Six Society Members Named 2013 Awardees

The Biophysical Society is proud to announce the recipients of five of the seven 2013 Society awards. These members will be honored at the Awards Symposium on Tuesday, February 5, 2013, in Philadelphia, Pennsylvania, where they will each give a presentation.


Carol Robinson, University of Oxford, United Kingdom, will receive the Anatrace Membrane Protein Award
for pioneering the development of advanced mass spectrometry techniques for the study of integral membrane
protein structure, assembly, and dynamics.



Joseph Zasadzinski, University of Minnesota, will be presented with the Avanti Award in Lipids for his careful,
quantitative application of physical principles of self-assembly, directed assembly and bio-mimicry to create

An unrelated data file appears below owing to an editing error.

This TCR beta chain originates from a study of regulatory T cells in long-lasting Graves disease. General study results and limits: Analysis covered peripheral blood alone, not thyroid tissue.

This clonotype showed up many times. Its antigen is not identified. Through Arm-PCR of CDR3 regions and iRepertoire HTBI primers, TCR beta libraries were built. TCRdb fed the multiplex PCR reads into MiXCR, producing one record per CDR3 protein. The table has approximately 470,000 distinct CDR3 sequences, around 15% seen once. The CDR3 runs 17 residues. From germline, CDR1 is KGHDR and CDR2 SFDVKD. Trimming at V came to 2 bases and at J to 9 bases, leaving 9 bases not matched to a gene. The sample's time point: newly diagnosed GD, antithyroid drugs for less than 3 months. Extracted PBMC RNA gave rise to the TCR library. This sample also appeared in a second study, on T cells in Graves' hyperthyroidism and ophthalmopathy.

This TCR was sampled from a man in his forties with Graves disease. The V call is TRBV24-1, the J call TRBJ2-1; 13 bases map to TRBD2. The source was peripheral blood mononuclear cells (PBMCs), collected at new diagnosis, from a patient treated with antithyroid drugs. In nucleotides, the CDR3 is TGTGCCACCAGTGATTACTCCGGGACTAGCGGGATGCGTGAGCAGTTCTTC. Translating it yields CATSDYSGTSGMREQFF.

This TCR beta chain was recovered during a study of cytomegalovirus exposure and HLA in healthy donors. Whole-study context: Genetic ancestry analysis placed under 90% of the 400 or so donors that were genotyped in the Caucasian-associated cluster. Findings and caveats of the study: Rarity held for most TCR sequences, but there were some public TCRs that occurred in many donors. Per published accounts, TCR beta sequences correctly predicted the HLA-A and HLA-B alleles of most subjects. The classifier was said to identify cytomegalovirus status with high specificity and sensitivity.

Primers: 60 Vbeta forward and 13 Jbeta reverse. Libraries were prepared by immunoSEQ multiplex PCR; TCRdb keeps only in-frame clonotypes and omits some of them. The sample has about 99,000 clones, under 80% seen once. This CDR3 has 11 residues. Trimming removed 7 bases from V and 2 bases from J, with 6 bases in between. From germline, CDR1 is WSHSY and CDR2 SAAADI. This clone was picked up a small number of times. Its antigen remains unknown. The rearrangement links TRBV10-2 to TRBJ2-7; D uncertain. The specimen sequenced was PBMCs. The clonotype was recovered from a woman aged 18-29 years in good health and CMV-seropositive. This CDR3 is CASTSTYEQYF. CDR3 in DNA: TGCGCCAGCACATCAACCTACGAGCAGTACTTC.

well-controlled lipid structures for biomedical applications.



Peter von Hippel, University of Oregon, will be honored with the Founders Award for establishing the principles
which underlie the quantitative study of all protein-nucleic acid interactions.




Patricia Clark, University of Nortre Dame, will be awarded the Michael and Kate Bárány Award for Young Investigators
for her significant contributions to the biophysics of protein folding in the cell, which have provided new directions of
research for both experimentalists and theoreticians.



Two Society members will share the 2013 Margaret Oakley Dayhoff Award.


Katherine Henzler-Wildman, Washington University, St. Louis, will receive the Award for her creative and unique
studies that have influenced our understanding of the physical underlying principles of membrane transporters.




Jennifer Ross, University of Massachusetts, Amherst, will also receive the Award for her innovative and productive
research in the field of molecular motors by using model systems to define how motors are regulated in the complex
environment of the cell.



 The Distinguished Service and Emily Gray awardees will be announced in the November newsletter.


October 2012 Table of Contents